As near as I can tell, most Church leaders don't have (or express) a strong view on this issue. By and large, they are so busy administering the Church and ministering to people that they defer to the scholars. That's the way it should be, I think. Those leaders who do express their views publicly, such as the "Advisory Board" on bmaf.org consisting of four former General Authorities (Elder Ted E. Brewerton, Elder Robert E. Wells, Elder Merrill C. Oaks, and Elder Clate W. Mask), seem to have no problem so long as they support the Mesoamerican view. I know several former General Authorities who don't accept the Mesoamerican theory but they have been asked not to express those views publicly. The Church's essay on DNA, which Church Historian Steven Snow recently affirmed was approved by the First Presidency, cites Mesoamerican proponents including John Sorenson and Matthew Roper, and even cites one of the 1842 Times and Seasons articles! Mesoamerican proponents point to that essay as proof that the Church approves their views. Hopefully that will change, sooner than later, but in the meantime, there seems to be a big gulf between what most Church members believe (i.e., Joseph Smith and the North American setting) and what is tacitly approved (i.e., the Mesoamerican setting).
Economist Friedrich Hayek wrote a book in 1944 titled “The Road to Serfdom.” Something he wrote about truth there is analogous to the situation with the Mesoamerican theory. Here's what Hayek wrote. My emphasis in bold.
"The word truth itself ceases to have its old meaning. It describes no longer something to be found, with the individual conscience as the sole arbiter of whether in any particular instance the evidence (or the standing of those proclaiming it) warrants a belief; it becomes something to be laid down by authority, which has to be believed in the interest of unity of the organized effort and which may have to be altered as the exigencies of this organized effort require it.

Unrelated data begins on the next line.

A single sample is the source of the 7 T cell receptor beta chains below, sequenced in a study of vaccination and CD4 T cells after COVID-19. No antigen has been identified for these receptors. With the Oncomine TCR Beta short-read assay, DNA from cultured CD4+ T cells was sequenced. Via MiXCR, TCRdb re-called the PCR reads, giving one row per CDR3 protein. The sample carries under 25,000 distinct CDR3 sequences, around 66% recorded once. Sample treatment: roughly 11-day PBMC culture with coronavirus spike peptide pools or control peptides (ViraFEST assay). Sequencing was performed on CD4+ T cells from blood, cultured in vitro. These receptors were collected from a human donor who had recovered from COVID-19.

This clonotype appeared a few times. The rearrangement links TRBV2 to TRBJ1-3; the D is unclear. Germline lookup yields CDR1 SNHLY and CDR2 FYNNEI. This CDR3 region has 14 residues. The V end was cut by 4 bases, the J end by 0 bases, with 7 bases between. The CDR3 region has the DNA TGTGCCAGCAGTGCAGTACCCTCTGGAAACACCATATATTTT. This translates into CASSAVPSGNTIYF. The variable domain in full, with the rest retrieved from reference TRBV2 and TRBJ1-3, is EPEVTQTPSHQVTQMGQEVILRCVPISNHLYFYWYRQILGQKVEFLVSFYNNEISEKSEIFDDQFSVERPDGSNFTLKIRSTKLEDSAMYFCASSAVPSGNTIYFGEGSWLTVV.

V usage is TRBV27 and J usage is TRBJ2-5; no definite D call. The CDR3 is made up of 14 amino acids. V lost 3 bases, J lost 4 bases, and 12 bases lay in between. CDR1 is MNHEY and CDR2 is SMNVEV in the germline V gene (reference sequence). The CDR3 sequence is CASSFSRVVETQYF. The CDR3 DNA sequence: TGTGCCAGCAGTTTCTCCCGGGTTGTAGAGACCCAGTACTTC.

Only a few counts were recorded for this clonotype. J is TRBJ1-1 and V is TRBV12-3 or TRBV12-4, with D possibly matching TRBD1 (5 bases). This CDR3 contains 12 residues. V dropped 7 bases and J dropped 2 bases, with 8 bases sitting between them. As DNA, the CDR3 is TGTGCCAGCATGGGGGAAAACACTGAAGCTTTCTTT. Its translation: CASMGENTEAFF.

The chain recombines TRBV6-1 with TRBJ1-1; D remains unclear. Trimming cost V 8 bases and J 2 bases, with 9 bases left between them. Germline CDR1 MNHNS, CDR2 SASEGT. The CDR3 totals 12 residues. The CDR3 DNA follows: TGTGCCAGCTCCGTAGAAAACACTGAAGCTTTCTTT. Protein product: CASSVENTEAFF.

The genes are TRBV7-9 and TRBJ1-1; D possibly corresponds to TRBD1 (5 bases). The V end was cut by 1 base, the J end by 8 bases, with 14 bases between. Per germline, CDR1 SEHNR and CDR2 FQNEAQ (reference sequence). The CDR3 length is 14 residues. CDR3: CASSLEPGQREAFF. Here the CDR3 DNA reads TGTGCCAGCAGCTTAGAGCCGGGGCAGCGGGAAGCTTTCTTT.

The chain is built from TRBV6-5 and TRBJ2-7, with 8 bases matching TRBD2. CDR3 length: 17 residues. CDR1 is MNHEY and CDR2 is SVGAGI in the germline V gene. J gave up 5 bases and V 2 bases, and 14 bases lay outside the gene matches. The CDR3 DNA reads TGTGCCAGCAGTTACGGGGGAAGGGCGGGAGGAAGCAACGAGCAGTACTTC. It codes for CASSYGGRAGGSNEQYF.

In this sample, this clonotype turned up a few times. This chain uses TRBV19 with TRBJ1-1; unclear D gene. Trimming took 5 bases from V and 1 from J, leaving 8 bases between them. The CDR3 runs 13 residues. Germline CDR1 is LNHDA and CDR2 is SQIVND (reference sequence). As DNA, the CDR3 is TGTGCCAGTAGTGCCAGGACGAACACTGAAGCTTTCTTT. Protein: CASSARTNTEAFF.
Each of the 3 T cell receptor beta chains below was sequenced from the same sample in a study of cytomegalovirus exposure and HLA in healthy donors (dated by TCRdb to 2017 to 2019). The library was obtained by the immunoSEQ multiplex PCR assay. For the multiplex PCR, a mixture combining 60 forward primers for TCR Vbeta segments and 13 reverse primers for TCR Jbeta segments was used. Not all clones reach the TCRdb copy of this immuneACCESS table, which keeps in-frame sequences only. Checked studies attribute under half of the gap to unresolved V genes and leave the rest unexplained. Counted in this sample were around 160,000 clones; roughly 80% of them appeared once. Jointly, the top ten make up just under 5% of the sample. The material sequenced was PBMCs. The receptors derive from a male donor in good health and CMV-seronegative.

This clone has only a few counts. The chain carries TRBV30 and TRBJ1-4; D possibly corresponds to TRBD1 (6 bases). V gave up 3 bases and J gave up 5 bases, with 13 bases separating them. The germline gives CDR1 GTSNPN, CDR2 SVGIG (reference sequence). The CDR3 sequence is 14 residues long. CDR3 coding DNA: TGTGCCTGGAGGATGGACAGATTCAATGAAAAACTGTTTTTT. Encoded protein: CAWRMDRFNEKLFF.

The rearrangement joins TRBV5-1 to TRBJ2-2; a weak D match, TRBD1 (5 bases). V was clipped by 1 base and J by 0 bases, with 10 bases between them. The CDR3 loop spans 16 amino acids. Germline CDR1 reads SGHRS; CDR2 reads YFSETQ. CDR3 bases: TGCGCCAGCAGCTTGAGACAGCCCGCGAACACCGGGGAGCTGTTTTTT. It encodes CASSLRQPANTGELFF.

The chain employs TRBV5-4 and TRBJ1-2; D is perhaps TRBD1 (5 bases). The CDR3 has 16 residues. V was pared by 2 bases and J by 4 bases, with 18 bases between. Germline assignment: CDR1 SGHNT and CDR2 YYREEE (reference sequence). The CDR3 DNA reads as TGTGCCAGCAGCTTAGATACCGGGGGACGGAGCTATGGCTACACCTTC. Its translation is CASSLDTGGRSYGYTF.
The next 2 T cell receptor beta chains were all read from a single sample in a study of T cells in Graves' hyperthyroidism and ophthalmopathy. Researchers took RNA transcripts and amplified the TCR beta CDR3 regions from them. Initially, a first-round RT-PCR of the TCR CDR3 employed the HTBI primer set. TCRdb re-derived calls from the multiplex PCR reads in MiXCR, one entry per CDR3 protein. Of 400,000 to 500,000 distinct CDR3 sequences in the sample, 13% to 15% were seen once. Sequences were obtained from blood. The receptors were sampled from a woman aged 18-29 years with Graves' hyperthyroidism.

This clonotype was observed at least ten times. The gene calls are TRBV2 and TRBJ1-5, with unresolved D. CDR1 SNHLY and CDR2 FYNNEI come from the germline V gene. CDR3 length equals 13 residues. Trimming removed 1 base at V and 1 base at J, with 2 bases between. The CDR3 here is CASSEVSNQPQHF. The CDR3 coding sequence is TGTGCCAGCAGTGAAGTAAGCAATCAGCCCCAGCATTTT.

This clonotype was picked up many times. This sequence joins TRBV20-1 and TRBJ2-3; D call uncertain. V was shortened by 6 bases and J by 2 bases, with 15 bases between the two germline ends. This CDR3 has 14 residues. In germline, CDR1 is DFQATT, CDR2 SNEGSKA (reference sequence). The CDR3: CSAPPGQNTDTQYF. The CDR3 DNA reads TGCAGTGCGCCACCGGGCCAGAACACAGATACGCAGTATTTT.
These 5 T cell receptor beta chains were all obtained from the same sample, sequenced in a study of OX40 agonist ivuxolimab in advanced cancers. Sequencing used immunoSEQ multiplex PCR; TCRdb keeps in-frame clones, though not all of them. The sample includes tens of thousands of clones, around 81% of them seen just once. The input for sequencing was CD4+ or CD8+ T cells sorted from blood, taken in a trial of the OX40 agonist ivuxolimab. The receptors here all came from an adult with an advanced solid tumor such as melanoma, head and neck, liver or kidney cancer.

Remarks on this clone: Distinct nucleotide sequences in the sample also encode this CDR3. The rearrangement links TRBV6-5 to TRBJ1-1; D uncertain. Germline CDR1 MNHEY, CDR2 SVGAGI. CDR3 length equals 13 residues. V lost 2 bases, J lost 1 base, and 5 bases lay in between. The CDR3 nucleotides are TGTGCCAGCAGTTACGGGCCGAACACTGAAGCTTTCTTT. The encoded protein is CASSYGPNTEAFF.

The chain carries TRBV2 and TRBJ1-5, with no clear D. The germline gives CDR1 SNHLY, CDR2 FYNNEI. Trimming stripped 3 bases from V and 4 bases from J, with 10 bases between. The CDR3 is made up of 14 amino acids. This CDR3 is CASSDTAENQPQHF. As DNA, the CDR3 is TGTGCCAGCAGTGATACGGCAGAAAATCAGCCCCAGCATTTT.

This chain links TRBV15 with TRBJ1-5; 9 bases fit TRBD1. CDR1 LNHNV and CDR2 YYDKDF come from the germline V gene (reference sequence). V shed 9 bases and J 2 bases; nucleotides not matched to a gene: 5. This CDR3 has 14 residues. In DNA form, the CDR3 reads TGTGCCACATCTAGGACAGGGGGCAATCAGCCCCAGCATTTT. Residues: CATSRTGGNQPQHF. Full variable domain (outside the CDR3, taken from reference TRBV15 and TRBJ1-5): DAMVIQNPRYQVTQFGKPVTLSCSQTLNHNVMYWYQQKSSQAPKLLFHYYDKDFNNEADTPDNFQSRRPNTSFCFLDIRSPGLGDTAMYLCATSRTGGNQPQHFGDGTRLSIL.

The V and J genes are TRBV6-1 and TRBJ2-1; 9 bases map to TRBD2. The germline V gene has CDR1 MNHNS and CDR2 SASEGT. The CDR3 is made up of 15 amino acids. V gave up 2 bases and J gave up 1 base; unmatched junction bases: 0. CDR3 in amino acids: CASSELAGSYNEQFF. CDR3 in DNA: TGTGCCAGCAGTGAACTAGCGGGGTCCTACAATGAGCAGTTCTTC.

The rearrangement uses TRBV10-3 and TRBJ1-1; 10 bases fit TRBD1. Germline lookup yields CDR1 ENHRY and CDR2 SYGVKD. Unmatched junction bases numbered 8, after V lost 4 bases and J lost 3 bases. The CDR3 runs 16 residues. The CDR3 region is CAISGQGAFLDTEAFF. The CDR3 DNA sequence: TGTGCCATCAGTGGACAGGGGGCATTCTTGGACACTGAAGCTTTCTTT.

"The general intellectual climate which this produces, the spirit of complete cynicism as regards truth which it engenders, the loss of the sense of even the meaning of truth, the disappearance of the spirit of independent inquiry and of the belief in the power of rational conviction, the way in which differences of opinion in every branch of knowledge become political issues to be decided by authority, are all things which one must personally experience—no short description can convey their extent. Perhaps the most alarming fact is that contempt for intellectual liberty is not a thing which arises only once the totalitarian system is established, but one which can be found everywhere among intellectuals who have embraced a collectivist faith and who are acclaimed as intellectual leaders even in countries still under a liberal regime. . . .
"The tragedy of collectivist thought is that while it starts out to make reason supreme, it ends by destroying reason because it misconceives the process on which the growth of reason depends. It may indeed be said that it is the paradox of all collectivist doctrine and its demand for the “conscious” control or “conscious” planning that they necessarily lead to the demand that the mind of some individual should rule supreme—while only the individualist approach to social phenomena makes us recognise the super-individual forces which guide the growth of reason. Individualism is thus an attitude of humility before this social process and of tolerance to other opinions, and is the exact opposite of that intellectual hubris which is at the root of the demand for comprehensive direction of the social process."